Author(s): FischerPosovszky P, von Schnurbein J, Moepps B, Lahr G, Strauss G,
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Abstract OBJECTIVE: Leptin, a protein product of adipocytes, plays a critical role in the regulation of body weight, immune function, pubertal development, and fertility. So far, only three homozygous mutations in the leptin gene in a total of 13 individuals have been found leading to a phenotype of extreme obesity with marked hyperphagia and impaired immune function. DESIGN: Serum leptin was measured by ELISA. The leptin gene (OB) was sequenced in patient DNA. The effect of the identified novel mutation was assessed using HEK293 cells. RESULTS: We describe a 14-yr-old child of nonobese Austrian parents without known consanguinity. She had a body mass index of 31.5 kg/m(2) (+2.46 SD score) and undetectable leptin serum levels. Sequencing of the leptin gene revealed a hitherto unknown homozygous transition (TTA to TCA) in exon 3 of the LEP gene resulting in a L72S replacement in the leptin protein. RT-PCR, Western blot, and immunohistochemical analysis indicated that the mutant leptin was expressed in the patient's adipose tissue but retained within the cell. Using a heterologous cell system, we confirmed this finding and demonstrated that the side chain of Leu72 is crucial for intracellular leptin trafficking. Our patient showed signs of a hypogonadotropic hypogonadism. However, in contrast to the literature, she showed only mild obesity and a normal T cell responsiveness. CONCLUSIONS: These findings shed a new light on the clinical consequences of leptin deficiency. Congenital leptin deficiency should be considered possible in pediatric patients with mild obesity even if parents are lean and unrelated.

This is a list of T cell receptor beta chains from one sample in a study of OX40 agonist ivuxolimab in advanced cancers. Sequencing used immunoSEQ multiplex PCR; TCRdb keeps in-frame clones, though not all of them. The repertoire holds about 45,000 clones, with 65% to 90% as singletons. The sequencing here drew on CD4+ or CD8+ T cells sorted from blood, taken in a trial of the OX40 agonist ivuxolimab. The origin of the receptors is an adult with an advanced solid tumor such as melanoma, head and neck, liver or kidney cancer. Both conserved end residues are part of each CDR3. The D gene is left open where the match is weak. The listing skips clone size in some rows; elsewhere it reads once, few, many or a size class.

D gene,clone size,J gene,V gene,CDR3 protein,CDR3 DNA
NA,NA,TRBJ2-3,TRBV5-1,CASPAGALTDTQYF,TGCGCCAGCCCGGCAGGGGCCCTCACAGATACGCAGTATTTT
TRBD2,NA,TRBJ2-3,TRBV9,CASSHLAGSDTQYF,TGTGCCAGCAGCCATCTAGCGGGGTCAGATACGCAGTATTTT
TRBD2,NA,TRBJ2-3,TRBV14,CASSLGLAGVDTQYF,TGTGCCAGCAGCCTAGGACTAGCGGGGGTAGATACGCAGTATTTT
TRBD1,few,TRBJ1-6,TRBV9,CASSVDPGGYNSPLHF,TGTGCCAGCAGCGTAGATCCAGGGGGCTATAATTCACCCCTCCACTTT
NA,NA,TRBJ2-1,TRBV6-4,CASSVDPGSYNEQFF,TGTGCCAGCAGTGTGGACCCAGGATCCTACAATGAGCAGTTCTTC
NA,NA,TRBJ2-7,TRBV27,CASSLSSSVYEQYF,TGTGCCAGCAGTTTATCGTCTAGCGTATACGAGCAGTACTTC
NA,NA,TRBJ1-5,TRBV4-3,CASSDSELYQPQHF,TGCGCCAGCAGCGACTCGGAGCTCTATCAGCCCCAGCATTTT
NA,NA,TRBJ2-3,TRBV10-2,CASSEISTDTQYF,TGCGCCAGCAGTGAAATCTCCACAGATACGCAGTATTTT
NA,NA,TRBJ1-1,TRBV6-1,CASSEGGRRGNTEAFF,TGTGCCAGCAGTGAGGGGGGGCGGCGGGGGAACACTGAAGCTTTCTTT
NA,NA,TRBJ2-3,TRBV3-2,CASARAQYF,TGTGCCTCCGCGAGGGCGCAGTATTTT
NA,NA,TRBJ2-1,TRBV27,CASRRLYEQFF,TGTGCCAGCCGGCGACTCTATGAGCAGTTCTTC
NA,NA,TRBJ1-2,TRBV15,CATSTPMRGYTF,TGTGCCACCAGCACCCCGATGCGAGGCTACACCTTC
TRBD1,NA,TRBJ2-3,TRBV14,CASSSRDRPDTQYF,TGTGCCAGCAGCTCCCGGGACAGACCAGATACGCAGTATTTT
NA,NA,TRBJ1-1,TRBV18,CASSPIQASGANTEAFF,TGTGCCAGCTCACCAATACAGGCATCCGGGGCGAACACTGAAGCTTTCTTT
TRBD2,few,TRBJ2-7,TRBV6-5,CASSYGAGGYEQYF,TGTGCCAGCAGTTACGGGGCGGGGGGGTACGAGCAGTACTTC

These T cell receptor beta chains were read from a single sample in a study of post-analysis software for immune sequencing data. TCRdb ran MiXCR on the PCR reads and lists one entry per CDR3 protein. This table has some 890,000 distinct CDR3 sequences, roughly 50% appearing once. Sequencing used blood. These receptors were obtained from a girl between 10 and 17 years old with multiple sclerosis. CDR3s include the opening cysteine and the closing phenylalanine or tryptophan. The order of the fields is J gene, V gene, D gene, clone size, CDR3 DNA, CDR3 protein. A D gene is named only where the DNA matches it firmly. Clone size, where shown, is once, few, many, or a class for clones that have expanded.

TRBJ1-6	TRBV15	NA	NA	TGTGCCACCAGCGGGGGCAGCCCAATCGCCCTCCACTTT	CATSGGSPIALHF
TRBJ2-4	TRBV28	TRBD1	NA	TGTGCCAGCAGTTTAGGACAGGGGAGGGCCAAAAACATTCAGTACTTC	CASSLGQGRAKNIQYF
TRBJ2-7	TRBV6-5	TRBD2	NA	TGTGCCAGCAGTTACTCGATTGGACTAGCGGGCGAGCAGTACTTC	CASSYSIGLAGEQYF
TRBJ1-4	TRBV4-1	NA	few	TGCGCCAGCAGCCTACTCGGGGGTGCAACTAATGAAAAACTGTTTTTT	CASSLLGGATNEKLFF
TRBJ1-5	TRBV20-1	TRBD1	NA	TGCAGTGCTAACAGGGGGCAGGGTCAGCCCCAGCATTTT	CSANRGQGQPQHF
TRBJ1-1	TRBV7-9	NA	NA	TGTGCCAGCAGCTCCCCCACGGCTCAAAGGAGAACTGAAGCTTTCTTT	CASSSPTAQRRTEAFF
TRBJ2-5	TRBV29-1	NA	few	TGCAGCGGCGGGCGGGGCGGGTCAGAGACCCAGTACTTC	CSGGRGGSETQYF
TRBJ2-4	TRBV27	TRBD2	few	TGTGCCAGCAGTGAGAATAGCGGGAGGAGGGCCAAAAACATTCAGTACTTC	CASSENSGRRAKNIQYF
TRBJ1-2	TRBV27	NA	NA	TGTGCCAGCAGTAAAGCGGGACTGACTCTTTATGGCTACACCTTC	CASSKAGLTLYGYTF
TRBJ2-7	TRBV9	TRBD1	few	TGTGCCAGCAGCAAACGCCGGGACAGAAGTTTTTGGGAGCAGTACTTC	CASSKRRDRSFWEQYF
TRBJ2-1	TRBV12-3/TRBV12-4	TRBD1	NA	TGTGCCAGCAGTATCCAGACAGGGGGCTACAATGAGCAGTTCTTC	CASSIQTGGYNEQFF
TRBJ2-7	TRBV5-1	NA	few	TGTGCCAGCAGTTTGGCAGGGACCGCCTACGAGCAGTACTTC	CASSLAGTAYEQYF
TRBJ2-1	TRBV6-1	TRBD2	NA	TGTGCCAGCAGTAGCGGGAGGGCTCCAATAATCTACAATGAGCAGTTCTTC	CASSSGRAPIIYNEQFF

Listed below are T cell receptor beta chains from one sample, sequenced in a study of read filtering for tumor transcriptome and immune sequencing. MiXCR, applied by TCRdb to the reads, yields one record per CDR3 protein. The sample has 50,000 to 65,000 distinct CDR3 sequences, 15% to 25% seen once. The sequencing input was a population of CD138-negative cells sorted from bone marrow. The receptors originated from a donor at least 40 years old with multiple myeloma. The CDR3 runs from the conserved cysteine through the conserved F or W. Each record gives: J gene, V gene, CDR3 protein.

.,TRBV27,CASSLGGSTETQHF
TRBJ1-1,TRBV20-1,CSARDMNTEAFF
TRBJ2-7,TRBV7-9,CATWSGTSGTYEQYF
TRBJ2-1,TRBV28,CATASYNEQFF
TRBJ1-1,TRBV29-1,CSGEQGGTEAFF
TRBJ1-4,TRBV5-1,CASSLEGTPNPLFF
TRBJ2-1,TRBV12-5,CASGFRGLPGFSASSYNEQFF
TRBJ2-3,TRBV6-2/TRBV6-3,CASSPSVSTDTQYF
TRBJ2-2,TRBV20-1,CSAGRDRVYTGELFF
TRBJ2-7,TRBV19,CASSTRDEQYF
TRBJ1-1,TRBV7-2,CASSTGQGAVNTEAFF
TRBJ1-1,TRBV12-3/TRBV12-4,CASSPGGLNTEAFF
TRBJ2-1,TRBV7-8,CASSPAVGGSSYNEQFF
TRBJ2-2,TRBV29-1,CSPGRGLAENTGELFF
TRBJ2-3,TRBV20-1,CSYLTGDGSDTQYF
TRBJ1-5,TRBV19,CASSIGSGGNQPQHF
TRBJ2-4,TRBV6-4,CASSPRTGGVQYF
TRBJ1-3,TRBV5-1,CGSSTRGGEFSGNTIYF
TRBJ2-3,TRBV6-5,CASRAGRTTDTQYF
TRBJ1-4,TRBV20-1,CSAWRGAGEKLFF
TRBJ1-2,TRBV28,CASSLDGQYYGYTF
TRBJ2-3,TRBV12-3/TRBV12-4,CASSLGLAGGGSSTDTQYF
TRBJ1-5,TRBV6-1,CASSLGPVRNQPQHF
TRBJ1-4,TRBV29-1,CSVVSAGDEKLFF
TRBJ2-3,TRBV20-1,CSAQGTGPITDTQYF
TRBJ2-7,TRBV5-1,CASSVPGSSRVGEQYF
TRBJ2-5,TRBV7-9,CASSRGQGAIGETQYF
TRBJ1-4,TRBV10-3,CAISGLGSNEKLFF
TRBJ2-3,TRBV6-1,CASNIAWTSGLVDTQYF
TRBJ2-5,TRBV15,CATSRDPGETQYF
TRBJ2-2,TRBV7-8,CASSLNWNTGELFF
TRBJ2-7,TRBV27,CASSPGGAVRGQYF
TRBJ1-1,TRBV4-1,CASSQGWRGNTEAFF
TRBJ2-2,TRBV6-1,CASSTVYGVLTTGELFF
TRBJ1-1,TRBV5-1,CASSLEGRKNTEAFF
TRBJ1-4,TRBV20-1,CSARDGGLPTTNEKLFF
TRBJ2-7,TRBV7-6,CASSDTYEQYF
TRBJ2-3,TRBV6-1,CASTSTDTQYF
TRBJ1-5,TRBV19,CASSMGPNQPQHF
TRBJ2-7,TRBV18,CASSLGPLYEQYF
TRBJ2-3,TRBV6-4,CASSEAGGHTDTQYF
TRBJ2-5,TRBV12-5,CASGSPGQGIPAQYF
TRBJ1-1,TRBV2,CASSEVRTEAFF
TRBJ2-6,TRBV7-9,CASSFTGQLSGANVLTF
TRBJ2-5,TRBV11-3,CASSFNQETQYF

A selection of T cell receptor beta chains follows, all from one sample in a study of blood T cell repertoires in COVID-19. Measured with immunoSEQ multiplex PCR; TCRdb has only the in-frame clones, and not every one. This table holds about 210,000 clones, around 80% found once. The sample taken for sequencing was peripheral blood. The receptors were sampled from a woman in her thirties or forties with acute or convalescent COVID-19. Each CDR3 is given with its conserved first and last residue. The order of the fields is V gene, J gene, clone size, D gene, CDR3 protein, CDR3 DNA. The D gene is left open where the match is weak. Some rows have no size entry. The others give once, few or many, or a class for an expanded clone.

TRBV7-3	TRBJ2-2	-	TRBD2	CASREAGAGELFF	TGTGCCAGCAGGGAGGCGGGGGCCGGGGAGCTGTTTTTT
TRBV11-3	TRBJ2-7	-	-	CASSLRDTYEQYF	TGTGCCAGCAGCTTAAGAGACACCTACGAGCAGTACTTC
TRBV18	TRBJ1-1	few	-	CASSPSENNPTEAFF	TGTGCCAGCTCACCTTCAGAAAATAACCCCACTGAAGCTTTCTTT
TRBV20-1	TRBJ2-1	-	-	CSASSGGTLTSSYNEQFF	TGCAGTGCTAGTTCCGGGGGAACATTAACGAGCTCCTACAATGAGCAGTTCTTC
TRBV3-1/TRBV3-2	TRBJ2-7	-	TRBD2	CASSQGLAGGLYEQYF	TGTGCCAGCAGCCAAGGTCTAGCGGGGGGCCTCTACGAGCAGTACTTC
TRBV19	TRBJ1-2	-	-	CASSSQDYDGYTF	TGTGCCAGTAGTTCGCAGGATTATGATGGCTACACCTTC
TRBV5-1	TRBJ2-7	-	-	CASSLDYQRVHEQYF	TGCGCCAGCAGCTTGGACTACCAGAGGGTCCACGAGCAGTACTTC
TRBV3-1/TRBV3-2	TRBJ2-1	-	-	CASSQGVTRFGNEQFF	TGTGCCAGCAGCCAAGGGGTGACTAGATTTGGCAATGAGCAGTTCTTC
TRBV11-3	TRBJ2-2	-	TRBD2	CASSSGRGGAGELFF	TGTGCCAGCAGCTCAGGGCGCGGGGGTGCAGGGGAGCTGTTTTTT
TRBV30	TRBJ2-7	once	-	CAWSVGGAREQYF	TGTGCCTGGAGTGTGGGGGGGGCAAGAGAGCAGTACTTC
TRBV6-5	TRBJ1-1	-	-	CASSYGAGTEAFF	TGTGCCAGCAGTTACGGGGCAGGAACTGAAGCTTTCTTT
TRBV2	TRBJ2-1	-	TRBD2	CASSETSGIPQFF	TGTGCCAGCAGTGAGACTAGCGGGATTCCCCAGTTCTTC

This article was published in J Clin Endocrinol Metab
and referenced in Journal of Obesity & Weight Loss Therapy